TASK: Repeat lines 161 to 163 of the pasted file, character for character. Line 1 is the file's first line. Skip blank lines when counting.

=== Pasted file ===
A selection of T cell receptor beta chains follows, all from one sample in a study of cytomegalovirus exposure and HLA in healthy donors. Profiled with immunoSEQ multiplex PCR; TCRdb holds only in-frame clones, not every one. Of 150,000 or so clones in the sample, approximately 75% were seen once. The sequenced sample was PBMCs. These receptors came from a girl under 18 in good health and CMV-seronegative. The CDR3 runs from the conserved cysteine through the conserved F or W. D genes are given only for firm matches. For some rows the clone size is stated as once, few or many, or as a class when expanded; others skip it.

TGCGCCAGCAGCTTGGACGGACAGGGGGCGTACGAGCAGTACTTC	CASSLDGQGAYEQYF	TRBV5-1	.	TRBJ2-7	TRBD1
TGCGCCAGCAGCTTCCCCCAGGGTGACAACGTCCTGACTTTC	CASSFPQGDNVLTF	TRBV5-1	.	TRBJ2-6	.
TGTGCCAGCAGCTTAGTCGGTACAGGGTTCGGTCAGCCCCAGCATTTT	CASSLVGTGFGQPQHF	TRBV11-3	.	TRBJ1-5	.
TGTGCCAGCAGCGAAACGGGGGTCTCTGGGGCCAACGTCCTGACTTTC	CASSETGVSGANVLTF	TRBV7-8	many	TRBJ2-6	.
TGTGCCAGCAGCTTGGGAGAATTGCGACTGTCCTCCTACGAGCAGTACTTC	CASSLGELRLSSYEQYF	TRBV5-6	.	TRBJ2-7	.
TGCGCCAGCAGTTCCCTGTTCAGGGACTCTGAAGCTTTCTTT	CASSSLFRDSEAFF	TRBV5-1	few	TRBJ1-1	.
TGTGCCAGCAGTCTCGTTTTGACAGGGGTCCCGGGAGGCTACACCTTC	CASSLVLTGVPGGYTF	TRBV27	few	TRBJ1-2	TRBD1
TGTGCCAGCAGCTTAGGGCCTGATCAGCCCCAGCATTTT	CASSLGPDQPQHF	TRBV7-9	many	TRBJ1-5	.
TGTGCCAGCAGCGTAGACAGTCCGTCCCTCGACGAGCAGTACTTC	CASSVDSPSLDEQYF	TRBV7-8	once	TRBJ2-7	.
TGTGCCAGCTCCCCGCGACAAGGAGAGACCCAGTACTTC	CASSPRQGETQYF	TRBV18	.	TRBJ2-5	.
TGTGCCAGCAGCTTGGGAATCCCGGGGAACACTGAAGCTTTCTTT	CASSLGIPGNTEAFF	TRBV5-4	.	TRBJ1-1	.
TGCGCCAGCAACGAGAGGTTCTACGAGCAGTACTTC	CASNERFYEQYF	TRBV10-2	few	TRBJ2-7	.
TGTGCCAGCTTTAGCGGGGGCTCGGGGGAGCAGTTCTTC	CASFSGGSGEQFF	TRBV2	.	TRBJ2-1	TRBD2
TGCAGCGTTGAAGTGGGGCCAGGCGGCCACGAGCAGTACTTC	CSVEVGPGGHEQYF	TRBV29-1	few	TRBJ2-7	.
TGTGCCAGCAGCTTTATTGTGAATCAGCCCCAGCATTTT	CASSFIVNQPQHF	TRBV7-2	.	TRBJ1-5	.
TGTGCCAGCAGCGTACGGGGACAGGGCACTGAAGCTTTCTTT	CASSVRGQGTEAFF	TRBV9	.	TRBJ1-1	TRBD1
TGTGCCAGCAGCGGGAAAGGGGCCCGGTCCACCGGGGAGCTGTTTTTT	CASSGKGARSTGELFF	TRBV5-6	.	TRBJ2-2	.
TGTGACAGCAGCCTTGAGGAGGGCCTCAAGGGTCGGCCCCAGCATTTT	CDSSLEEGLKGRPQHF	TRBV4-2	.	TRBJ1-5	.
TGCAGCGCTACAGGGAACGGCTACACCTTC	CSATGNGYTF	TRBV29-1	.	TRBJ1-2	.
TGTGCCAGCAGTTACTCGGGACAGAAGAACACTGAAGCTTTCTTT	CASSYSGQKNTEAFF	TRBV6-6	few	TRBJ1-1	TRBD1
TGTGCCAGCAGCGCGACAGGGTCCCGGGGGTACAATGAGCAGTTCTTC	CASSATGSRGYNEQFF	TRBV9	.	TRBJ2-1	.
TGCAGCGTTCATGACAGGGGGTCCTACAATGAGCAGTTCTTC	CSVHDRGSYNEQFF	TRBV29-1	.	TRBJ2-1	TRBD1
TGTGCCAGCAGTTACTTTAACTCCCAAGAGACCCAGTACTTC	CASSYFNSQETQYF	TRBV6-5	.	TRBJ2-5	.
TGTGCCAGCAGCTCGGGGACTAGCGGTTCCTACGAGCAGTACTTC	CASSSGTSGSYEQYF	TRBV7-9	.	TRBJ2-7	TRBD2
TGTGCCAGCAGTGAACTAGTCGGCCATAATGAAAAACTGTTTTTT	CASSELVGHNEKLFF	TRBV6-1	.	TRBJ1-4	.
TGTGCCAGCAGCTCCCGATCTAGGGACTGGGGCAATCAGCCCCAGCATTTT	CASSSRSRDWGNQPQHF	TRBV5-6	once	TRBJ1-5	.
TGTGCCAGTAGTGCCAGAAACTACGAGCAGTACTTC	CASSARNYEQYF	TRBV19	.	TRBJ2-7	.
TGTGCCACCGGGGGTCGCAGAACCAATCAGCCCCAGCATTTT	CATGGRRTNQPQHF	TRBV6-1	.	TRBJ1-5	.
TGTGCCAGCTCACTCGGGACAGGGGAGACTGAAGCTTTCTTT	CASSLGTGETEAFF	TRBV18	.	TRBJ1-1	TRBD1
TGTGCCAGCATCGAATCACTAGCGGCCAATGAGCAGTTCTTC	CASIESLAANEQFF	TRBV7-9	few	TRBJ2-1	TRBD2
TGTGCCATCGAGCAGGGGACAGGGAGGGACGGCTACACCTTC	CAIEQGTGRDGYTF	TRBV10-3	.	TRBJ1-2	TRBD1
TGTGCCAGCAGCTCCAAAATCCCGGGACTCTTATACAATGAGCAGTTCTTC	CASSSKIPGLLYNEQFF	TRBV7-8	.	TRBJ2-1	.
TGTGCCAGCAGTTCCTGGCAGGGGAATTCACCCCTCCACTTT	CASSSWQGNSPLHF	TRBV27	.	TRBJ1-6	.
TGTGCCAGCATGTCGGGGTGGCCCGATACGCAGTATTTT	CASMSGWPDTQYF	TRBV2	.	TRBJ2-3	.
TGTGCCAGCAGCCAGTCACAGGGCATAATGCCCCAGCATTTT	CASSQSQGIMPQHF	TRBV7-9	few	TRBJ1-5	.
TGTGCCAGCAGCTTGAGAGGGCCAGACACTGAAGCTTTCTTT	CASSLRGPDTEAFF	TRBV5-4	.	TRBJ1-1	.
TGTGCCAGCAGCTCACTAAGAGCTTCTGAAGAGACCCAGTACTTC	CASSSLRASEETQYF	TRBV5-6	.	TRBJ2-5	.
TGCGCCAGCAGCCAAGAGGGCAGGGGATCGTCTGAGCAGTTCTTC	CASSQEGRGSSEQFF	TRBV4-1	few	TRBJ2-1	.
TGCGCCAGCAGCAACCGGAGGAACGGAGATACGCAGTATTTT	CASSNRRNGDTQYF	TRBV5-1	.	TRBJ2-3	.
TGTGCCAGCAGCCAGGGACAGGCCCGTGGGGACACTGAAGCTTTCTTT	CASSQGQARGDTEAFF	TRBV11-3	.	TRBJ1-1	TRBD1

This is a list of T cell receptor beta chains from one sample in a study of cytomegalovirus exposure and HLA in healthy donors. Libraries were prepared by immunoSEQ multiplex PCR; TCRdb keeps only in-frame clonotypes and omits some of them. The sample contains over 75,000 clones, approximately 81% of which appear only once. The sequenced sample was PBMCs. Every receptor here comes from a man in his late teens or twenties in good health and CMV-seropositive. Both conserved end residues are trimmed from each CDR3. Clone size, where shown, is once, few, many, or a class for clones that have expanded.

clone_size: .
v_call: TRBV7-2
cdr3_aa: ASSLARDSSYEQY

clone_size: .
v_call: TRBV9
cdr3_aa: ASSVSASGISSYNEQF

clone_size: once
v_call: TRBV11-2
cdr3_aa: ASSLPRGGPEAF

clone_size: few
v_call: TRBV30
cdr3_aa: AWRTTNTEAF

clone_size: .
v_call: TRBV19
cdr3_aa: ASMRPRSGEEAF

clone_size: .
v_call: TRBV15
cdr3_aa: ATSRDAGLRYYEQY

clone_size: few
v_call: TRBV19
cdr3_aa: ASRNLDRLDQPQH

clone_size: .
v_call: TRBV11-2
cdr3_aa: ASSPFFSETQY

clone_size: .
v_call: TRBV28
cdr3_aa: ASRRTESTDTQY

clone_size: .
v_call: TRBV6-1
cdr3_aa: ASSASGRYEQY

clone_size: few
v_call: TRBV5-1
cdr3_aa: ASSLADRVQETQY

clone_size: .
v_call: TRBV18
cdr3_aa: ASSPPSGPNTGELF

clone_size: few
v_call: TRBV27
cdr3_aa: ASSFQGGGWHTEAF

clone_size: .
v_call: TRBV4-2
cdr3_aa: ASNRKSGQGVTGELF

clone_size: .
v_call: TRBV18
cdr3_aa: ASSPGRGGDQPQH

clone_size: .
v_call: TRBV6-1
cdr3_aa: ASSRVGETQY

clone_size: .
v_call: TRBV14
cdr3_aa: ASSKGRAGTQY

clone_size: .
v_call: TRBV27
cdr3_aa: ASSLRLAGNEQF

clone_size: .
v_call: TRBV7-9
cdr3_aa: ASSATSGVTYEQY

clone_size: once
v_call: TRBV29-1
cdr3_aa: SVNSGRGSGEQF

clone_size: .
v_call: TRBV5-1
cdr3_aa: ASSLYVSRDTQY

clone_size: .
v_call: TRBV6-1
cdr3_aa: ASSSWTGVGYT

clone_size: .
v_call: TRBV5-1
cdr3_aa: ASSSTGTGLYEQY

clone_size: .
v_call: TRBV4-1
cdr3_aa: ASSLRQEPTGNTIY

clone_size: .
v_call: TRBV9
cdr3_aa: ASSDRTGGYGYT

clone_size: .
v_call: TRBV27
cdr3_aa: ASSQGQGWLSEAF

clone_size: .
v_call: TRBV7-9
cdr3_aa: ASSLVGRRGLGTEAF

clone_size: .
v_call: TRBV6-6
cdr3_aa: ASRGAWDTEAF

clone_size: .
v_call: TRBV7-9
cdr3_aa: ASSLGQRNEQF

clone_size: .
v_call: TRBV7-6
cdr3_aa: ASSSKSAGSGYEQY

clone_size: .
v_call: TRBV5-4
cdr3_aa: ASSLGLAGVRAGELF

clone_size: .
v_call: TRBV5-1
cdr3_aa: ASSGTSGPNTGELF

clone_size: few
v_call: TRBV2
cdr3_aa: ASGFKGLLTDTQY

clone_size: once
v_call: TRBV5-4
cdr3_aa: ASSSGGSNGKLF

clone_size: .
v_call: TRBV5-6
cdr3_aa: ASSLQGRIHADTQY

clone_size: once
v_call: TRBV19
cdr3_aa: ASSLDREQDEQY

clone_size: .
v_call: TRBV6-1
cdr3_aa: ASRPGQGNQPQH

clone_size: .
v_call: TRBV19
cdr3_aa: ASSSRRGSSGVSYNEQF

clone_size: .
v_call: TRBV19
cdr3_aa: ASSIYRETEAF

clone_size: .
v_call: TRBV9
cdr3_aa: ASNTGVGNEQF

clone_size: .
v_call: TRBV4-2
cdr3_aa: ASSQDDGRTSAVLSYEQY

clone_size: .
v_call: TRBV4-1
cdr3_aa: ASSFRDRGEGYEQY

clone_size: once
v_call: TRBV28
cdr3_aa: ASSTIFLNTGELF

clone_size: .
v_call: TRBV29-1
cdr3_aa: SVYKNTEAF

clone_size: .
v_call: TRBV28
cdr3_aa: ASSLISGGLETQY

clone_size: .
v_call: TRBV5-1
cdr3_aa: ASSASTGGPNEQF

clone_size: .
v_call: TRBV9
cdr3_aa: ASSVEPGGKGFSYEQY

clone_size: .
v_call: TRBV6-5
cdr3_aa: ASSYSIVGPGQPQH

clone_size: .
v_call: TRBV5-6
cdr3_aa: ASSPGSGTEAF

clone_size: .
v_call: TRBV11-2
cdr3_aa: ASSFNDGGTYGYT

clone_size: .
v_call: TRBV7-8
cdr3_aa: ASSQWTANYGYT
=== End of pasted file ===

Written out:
v_call: TRBV9
cdr3_aa: ASNTGVGNEQF

clone_size: .